Consistency Training on a regular basis acclimates the body to the demands a marathon places on it. The time spent on your feet during the months of training determines the condition in which you finish – and even whether you finish. Things like how you treat your employees every day, how they treat your customers on a regular basis, whether you do what you say you will do every time, help determine your organization’s reputation – one way or another.
Resting Marathoners must allow their muscles time to rest between training runs or walks AND they must get enough sleep if they are to minimize the likelihood of injury and increase the chance that their bodies will be able to perform at their best on race day. Just as marathoners cannot optimize race results by running or walking on sore, overextended muscles, neither can an organization optimize business results with employees who are burned out, stressed, tired, and who leave because of the constant pressure.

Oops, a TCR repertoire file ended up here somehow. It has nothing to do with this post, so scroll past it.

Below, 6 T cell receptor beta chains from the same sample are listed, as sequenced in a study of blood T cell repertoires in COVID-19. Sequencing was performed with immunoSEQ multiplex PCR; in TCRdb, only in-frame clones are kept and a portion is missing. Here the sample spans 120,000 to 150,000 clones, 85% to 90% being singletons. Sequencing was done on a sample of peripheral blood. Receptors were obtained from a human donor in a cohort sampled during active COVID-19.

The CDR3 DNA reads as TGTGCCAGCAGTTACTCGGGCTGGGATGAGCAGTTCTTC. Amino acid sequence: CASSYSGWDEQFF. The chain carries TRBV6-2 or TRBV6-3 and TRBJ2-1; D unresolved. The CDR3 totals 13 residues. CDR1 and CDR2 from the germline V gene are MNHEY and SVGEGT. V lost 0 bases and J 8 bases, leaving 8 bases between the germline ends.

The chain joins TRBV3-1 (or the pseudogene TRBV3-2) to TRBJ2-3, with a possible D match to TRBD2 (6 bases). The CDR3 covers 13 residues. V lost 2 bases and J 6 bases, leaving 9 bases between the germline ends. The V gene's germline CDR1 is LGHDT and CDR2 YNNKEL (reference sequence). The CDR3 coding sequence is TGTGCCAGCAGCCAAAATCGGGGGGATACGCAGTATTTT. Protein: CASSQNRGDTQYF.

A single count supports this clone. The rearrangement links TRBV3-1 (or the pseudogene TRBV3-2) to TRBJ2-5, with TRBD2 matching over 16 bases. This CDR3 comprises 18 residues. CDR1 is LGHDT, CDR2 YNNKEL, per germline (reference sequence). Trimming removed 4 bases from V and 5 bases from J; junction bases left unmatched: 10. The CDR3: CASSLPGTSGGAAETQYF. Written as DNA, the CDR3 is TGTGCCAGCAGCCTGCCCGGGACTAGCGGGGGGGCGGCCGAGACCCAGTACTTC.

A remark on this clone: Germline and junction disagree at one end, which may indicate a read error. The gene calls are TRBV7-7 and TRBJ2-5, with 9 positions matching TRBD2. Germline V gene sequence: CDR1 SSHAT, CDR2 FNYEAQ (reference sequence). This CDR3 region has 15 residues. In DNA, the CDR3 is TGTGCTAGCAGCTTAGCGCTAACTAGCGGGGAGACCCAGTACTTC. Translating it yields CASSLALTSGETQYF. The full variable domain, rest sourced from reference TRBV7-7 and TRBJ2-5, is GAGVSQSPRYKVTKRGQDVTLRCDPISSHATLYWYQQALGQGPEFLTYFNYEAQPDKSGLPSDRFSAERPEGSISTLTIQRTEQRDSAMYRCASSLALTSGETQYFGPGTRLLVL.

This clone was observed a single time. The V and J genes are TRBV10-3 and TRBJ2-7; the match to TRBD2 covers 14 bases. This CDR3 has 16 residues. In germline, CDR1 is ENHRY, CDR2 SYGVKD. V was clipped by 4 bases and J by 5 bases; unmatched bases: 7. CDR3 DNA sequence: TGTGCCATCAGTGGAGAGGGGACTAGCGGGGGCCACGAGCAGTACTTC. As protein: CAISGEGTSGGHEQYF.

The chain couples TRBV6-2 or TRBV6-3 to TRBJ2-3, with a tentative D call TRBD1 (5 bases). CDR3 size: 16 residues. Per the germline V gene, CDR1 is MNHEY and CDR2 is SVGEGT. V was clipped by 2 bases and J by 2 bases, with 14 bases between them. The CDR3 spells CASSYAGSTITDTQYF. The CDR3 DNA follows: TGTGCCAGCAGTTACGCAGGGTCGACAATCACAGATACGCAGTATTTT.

Celebrate successes The journey TNT marathoners are on to help eradicate blood-related cancers is a long one. This makes it especially important to celebrate our progress along the way. During months of training we celebrate things like fundraising successes, each person’s completion of our Saturday runs/walks, each new (longer) distance we run or walk, when we reach the top of a steep hill. On the evening of the marathon, TNT throws a victory party during which participants from all over the country come together to celebrate our collective contribution to the cause. While no single individual can find cures for all the blood-related cancers, each dollar raised, each person educated, brings us one step closer to that ultimate goal of eradicating blood-related cancers. That is why we celebrate each new challenge overcome in training and in fundraising. Those successes are what motivate us to keep coming back. Because an organization’s vision by definition is long-term in nature, it is challenging to keep employees focused and willing to continue their contributions for sustained periods of time. Creating small “wins” along the way enables employees to see that they are making progress and provides an environment that motivates them to continue their quest to achieve organizational goals. Regularly expressing your appreciation for others’ efforts goes a long way toward creating dedicated and committed employees.

Pat Lynch, Ph.D., is President of Business Alignment Strategies, Inc., a consulting firm that helps clients optimize business results by aligning people, programs, and processes with organizational goals. You may contact Pat or call (562) 985-0333.